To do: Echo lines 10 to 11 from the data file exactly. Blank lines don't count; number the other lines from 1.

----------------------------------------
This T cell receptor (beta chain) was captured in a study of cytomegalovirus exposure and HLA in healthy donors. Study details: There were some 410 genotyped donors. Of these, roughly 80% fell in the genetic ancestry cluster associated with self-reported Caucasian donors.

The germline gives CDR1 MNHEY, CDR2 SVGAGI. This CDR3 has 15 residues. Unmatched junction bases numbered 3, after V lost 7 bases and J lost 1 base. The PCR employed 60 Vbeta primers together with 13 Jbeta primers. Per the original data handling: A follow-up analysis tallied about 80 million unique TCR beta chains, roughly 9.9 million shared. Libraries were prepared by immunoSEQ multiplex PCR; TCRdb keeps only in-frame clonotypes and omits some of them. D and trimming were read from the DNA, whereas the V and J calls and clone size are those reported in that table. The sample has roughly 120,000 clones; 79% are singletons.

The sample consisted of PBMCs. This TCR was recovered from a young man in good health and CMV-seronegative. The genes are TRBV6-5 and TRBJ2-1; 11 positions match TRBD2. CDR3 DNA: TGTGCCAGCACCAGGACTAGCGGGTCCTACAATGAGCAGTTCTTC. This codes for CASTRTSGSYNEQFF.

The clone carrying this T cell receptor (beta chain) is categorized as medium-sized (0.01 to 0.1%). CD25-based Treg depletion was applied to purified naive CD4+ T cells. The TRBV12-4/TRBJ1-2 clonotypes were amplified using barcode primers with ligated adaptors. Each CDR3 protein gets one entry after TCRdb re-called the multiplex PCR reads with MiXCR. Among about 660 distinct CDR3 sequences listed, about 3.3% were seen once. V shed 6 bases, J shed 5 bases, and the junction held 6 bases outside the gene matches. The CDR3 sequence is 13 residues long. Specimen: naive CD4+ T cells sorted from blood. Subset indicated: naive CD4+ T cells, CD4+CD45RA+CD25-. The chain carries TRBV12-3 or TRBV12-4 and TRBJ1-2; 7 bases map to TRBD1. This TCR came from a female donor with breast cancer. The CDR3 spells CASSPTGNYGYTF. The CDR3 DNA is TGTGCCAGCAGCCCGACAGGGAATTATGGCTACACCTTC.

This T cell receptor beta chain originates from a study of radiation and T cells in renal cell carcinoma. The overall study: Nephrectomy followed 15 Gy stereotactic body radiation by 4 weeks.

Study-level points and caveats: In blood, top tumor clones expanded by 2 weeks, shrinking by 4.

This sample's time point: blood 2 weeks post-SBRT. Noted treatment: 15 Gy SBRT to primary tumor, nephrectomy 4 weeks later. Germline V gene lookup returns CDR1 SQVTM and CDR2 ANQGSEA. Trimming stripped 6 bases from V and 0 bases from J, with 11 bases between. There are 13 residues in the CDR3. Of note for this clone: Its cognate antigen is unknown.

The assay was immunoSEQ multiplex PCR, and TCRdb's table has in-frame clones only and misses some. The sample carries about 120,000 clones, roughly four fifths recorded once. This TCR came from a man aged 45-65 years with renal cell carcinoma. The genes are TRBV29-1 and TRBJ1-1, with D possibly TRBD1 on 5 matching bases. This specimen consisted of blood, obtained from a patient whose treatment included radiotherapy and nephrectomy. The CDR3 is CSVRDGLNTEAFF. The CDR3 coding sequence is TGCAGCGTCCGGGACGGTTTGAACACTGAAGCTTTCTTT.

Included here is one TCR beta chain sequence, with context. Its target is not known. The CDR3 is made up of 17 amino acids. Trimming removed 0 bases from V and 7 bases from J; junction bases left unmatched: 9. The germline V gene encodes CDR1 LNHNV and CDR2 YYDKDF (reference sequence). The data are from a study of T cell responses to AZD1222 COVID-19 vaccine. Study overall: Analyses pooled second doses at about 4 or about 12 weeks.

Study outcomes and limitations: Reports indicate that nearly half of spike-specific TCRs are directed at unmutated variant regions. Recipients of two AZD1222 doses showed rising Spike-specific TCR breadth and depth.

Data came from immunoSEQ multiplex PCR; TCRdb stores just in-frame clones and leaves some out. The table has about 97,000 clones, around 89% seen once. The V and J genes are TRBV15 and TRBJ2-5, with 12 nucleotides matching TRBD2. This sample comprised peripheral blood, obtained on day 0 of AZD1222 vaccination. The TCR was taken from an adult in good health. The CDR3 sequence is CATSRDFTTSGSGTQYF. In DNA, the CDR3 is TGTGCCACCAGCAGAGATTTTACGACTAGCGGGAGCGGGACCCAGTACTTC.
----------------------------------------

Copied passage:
Study outcomes and limitations: Reports indicate that nearly half of spike-specific TCRs are directed at unmutated variant regions. Recipients of two AZD1222 doses showed rising Spike-specific TCR breadth and depth.

Data came from immunoSEQ multiplex PCR; TCRdb stores just in-frame clones and leaves some out. The table has about 97,000 clones, around 89% seen once. The V and J genes are TRBV15 and TRBJ2-5, with 12 nucleotides matching TRBD2. This sample comprised peripheral blood, obtained on day 0 of AZD1222 vaccination. The TCR was taken from an adult in good health. The CDR3 sequence is CATSRDFTTSGSGTQYF. In DNA, the CDR3 is TGTGCCACCAGCAGAGATTTTACGACTAGCGGGAGCGGGACCCAGTACTTC.